SRAS: Y = Y + (P  P e ) Phillips curve: = e  (u  u n ) + SRAS curve: output is related to unexpected movements in the price level Phillips curve: unemployment is related to unexpected movements in the inflation rate
ECN 101  MACROECONOMICS slide 23 The Phillips Curve
The slope of the Phillips curve depends on how sticky prices and wages are the stickier are wages and prices, the smaller is parameter , and the flatter is p the Phillips curve When the Phillips curve is flat, even large p , g changes in the unemployment rate have little effect on the price level ECN 101  MACROECONOMICS slide 24 Adaptive expectations
Adaptive expectations: an approach that assumes people form their expectations of future inflation based on recently observed inflation. A simple example: Expected inflation = last year's actual inflation e = 1
Then, the P.C. becomes Th th P C b = 1  (u  u n ) + ECN 101  MACROECONOMICS
slide 25 Inflation inertia = 1  (u  u n ) + In this form, the Phillips curve implies that inflation has inertia: In the absence of supply shocks or cyclical unemployment, inflation will continue indefinitely at its current rate. Past inflation influences expectations of current inflation, which in turn influences the wages & prices that people set. Disinflations are costly: any policy designed to reduce inflation will do so gradually over time
ECN 101  MACROECONOMICS slide 26 Two causes of rising & falling inflation
costpush cost push inflation: inflation resulting from supply shocks. Adverse supply shocks typically raise pp y yp y production costs and induce f firms to raise prices, "pushing" inflation up. What should the optimal policy response be? p p y p demandpull inflation: inflation resulting from demand shocks. Positive h k t P iti shocks to aggregate d t demand cause d unemployment to fall below its natural rate, which "pulls" the inflation rate up. What p p should the optimal policy response be?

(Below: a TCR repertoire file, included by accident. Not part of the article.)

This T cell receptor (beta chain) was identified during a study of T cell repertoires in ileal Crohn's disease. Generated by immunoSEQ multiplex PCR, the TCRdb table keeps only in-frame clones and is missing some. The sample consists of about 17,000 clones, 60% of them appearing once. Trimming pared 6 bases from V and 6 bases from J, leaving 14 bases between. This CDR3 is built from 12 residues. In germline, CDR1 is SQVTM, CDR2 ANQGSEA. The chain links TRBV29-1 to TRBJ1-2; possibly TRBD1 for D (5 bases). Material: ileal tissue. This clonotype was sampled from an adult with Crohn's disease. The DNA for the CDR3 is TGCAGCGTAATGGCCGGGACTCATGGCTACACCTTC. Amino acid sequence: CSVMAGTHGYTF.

ECN 101  MACROECONOMICS
slide 27 = 1  (u  u n ) + Graphing the Phillips curve
In the short run, policymakers face a tradeoff between and u. b d
e + = e  (u  u n ) + 1 The shortrun Phillips Curve un u ECN 101  MACROECONOMICS slide 28 Shifting the Phillips curve
People adjust their expectations over time, so the tradeoff only holds in the short run run. = e  (u  u n ) + e 2 +
e 1 + E.g., an increase g, in e shifts the shortrun P.C. upward. d
ECN 101  MACROECONOMICS un u slide 29 The sacrifice ratio
To reduce inflation, policymakers can contract AD, causing unemployment to AD rise above the natural rate. The sacrifice ratio measures p g y the percentage of a year's real GDP that must be foregone to reduce y percentage point. g p inflation by 1 p Estimates vary, but a typical one is 5.
ECN 101  MACROECONOMICS
slide 30 The sacrifice ratio
Suppose policymakers wish to reduce unemployment from 6% to 5% Hence, Hence the Phillips curve may be something like
with 1 = 2% or 0.02 The reduction in unemployment results in an increase in inflation given by the Phillips curve, i.e., , = 0.02 2(0.05 0.06) = 0.04 = 1 2(u 0.06) Alas, the following period, the Phillips curve becomes = 0 04 2( 0 06) 0.04 2(u 0.06)
ECN 101  MACROECONOMICS
slide 31 Lowering Unemployment 4% 2% New Phillips Curve p Old Phillips Curve 5% 6% ECN 101  MACROECONOMICS slide 32 Rational expectations
Ways of modeling the formation of expectations:
adaptive expectations: People base their expectations of future inflation on recently observed inflation. rational expectations: People base their expectations on all available information, including information about current and prospective future policies.
ECN 101  MACROECONOMICS slide 33 Painless disinflation?